We're huge fans of Jessie's work.

Jessie Husband

Meet the artist behind the current’s community maps.

When Jessie Husband was in high school, the young artist created Flame Boy and Flame Girl, characters with flames instead of heads. “It was pretty whimsical,” she acknowledges. Although she studied figurative drawing, still life and illustration in art class, she kept gravitating to the fun and fanciful, which she calls her “comfort level.”

 Husband’s exciting imagery has added color to The Current this summer. She is the artist behind the town maps in each issue, which required multiple skills. Not only did she create the maps, but she also found the appropriate subjects to reflect the personality of each town.

 Husband grew up in Dallas, Pennsylvania, part of the state’s Back Mountain, a region in Luzerne County. However, her grandfather was from Berlin, Maryland, and the family vacationed in Ocean City and Rehoboth. Today, her parents live in Rehoboth, and she and her family, including her 10-year-old, often visit.

 Despite her interest in drawing, Husband didn’t take a direct path to an art career. After graduating with a degree in video production from Kutztown University, she worked as a QVC set dresser and sold her paintings and T-shirts — screen-printed by hand — at festivals and art shows. After a 10-year hiatus, she returned to art in earnest in 2016 and hasn’t stopped.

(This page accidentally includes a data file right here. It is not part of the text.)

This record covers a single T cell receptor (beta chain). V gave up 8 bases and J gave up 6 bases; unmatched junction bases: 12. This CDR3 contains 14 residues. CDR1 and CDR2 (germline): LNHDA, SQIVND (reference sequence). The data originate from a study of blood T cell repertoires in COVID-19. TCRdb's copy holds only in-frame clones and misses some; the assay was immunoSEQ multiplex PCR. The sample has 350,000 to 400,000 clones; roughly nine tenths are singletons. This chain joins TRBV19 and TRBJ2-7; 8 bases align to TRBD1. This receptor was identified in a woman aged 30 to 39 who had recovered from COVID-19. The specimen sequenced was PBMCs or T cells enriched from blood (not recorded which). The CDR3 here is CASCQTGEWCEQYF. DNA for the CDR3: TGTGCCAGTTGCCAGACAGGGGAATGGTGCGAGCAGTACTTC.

Which artists inspire you? The abstract expressionist movement, particularly in New York — Robert Rauschenberg and Jackson Pollock. I also really like Keith Haring, and Andy Warhol — street artist/pop culture.

How did you get into creating maps? In 2016, a friend suggested I do a map of Fairmont [Philadelphia’s Fairmount Park neighborhood] for a school fundraiser. I said, “Maybe I will,” because I’m super interested in history and mapping the feeling of an area. Then I started doing Philly neighborhoods — maybe 12 or 13 of them. I did some Jersey shore towns, but really, I’m more of a Delaware beach person.

Has there been an uptick on your website since your work appeared in The Current? It’s hard to know where the website traffic comes from, but it definitely has. Sometimes, people will say, “Oh, I saw your stuff in The Current.” A college friend I hadn’t talked to in ages reached out to me on Facebook and said, “I saw you in The Current.” That was so cool. She lives in Ocean View. I think people are starting to make the connection.

Is your work available in any retail locations at the beach, or just on Etsy and your website, JessieHusband.com? I’m at Browseabout Books in Rehoboth Beach. I would love to work with other retailers.


  • Restaurant Shrimpy’s Bar & Grill for the drag shows.
  • Store Yesterday’s Fun, which sells vintage toys and games.
  • Beach lunch Sandwiches from Surf Bagel.
  • Art Rehoboth Beach Museum and West Side Creative Market.
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